Councillor column: Save our urban trees!

Garden Suburb councillor Rohit Grover (Conservative) calls on Barnet’s Labour administration to stand up to insurance companies and protect the borough’s trees

Rohit Grover, a Conservative councillor for Garden Suburb ward in London Borough of Barnet
Councillor Rohit Grover –
Conservative, Garden Suburb

It has been my great privilege to represent Garden Suburb ward for the past eight years. My constituents care deeply about the Suburb’s architectural, town planning and environmental heritage, and it’s very important to me that, as their representative on Barnet Council, I do everything I can to protect the unique character and amenities of the area.

This is especially true for the distinctive green architecture that characterises much of the Suburb. Urban trees bring so many health and ecological benefits to our communities: they contribute to wellbeing, help to combat climate change and provide habitat for threatened species.

Yet they are now increasingly at risk, not only in the Suburb but across the whole of our wonderful green borough, because insurance companies blame trees for causing damage to properties through subsidence. This is where the ground underneath buildings shrinks due to tree roots drawing moisture from the soil. As a result, insurers apply to have them cut down rather than explore more expensive alternatives, and this is now happening much more frequently in Barnet.

Earlier this year a Barnet planning committee approved the felling of a magnificent oak tree in the Suburb that had been protected for many years by a Tree Preservation Order. It was situated at the back of a private garden but was visible from the street and had a special amenity value in terms of visual contribution to the area, environmental contribution to air quality and contribution to wildlife as a key habitat.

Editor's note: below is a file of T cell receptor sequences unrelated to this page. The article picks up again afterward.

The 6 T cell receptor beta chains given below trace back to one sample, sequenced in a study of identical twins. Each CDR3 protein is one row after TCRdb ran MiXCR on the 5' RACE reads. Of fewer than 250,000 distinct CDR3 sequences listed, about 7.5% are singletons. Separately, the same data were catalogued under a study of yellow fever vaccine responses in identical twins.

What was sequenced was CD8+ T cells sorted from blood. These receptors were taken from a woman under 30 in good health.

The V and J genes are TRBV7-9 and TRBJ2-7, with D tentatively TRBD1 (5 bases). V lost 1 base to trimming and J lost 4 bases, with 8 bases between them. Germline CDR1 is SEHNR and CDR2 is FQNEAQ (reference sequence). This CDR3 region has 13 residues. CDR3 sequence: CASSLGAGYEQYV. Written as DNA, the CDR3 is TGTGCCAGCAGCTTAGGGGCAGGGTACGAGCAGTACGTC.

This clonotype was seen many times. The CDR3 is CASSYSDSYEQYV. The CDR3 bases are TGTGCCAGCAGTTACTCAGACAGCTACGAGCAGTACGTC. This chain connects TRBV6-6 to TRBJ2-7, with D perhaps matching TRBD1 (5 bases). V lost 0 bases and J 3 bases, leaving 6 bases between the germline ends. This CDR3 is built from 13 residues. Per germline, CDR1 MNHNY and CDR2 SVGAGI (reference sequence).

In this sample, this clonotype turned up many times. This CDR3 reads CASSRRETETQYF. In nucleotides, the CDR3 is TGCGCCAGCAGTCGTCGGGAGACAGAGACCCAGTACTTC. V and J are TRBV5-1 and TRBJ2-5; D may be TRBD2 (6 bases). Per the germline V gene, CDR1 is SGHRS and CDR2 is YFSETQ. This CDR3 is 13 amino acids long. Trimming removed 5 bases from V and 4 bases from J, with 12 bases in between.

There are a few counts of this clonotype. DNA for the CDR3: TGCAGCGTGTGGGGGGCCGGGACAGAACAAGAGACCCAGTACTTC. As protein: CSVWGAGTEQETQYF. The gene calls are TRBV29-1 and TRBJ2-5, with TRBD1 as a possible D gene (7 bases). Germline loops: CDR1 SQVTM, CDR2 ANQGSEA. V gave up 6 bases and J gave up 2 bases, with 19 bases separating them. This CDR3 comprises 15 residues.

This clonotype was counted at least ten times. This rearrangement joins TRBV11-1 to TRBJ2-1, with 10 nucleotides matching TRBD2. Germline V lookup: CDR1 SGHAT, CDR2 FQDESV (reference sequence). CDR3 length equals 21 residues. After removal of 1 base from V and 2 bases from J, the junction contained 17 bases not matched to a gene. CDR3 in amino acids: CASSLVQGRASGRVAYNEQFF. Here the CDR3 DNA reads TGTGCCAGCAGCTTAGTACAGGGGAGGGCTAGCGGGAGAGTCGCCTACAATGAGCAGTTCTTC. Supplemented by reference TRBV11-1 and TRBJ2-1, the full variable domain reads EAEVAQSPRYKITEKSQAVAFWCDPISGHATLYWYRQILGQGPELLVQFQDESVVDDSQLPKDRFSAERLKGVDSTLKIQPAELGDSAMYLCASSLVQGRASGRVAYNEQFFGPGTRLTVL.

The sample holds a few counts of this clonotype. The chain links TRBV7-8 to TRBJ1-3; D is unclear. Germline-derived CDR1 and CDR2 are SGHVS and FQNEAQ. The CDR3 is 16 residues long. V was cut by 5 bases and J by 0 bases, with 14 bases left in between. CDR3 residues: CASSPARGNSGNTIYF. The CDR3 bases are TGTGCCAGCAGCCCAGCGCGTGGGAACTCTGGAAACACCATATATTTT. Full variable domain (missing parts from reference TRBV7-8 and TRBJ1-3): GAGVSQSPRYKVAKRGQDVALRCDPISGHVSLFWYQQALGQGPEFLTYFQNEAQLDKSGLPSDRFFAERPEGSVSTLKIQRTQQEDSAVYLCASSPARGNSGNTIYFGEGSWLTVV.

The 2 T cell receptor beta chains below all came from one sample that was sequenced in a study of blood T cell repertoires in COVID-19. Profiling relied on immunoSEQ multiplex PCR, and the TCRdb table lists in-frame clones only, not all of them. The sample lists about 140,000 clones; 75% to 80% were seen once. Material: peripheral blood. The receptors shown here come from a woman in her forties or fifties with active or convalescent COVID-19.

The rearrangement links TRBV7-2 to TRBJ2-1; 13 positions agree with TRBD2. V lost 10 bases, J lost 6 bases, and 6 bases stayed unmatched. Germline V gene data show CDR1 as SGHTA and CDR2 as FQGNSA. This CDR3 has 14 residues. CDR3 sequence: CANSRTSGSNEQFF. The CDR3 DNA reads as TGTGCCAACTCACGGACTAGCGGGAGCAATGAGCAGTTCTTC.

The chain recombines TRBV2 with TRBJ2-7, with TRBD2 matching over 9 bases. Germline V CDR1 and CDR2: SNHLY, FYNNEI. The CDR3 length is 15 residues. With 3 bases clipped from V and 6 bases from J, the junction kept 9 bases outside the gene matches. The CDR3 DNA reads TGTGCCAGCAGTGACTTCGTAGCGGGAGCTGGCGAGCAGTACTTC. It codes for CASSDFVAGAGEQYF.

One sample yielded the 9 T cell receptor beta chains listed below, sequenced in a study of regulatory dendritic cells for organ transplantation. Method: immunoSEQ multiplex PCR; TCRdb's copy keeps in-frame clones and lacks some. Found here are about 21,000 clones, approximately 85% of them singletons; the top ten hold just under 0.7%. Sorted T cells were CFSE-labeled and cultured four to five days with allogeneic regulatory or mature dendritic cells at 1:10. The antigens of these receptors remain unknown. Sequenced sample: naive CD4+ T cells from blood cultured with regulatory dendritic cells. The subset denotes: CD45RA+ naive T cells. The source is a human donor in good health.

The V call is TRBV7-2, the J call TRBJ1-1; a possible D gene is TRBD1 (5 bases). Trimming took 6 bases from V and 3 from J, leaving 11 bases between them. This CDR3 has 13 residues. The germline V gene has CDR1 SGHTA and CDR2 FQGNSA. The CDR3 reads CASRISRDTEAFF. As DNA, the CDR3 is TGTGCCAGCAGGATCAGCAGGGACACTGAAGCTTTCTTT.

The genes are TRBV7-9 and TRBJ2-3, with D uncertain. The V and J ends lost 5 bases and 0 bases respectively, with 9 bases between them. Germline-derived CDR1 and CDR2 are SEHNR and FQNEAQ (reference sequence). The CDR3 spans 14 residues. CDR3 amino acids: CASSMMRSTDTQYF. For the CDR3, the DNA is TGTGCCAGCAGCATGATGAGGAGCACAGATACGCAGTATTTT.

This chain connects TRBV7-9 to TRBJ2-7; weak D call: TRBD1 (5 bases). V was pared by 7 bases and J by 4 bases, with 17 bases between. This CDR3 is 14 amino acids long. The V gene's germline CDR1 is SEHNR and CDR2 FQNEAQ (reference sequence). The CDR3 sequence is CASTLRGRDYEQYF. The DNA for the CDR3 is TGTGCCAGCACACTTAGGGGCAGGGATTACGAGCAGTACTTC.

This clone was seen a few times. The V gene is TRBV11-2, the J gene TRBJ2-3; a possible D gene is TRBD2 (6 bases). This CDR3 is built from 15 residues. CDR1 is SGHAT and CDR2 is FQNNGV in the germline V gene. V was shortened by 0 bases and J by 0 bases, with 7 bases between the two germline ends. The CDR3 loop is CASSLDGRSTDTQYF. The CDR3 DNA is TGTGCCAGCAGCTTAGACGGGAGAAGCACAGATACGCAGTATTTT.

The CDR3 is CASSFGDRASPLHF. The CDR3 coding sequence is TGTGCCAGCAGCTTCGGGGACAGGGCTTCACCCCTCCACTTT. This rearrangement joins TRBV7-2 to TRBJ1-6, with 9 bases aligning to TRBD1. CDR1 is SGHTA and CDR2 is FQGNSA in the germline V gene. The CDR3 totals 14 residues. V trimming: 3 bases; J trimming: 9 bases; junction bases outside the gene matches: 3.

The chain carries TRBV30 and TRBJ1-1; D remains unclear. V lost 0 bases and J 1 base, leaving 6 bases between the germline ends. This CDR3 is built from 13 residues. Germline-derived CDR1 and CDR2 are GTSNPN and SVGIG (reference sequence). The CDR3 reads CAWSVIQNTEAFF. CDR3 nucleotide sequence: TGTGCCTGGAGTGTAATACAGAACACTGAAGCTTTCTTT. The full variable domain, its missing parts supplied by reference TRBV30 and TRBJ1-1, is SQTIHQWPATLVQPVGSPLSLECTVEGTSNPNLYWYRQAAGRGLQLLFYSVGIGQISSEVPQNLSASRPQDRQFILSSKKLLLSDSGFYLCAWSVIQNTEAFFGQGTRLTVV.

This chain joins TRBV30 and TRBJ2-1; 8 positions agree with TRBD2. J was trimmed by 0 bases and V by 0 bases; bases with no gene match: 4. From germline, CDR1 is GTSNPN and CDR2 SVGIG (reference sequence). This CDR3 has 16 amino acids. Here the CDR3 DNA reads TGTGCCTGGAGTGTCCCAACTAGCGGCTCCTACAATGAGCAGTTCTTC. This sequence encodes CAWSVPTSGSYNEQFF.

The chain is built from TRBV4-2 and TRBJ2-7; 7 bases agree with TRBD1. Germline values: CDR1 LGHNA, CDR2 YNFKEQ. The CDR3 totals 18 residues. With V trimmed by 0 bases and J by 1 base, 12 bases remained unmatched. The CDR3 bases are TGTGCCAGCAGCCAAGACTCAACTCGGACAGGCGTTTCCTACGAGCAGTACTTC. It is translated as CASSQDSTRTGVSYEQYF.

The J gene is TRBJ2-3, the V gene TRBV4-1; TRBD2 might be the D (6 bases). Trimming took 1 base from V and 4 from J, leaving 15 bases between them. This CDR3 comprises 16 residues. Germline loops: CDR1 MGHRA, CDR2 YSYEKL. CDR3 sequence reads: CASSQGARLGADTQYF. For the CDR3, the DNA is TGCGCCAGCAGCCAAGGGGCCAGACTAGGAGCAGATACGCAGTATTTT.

The Labour administration claims that it wants Barnet to become one of London’s most sustainable boroughs. It declared an ‘immediate climate emergency’ when it took control last year, and then spent taxpayers’ money on a glitzy ‘BAR-NET ZERO’ PR campaign

Yet, when its councillors on the committee were given the opportunity to save this tree the discussion focussed on the potential cost to Barnet if permission to fell it was refused (because tree roots only need to be implicated in subsidence for councils to be liable). Since then, the felling of another protected and iconic oak tree in my ward – this time in a front garden and contributing even more to Barnet’s street scene and environment – has been waved through without any apparent dissent at all.

Putting ‘sustainability at the heart of everything the Council does’ is a great soundbite that may help to win elections, but it’s meaningless if councillors from the Labour administration ignore the many complexities and trade-offs involved in the battle against climate change. 

This really matters because we are likely to see more applications to fell trees across Barnet, where the clay-based soil desiccates in dry weather and expands when saturated – a situation that is exacerbated by climate change which is causing extensive dry periods followed by periods of flooding. 

We all realise the potential financial risks to the council, but if Labour are as serious as they claim to be about sustainability, then they should spend less money on expensive publicity campaigns, give greater weight to environmental arguments when insurance companies apply to fell trees, and argue with greater conviction for alternative solutions such as tree root barriers and underpinning. 

Planning isn’t meant to be political, but these matters come before committees because as politicians we are elected to take the tough decisions. I’ve always believed that when faced with difficult choices the only place we can turn to are our most deeply held values and beliefs. 

Do Labour councillors really put sustainability at the heart of everything they do? Does the cold hard reality of taking tough decisions match the hype of the ‘BAR-NET ZERO’ slogan? The fate of our urban trees suggests otherwise.

Rohit Grover is one of two councillors representing Garden Suburb, along with Michael Mire (also Conservative).

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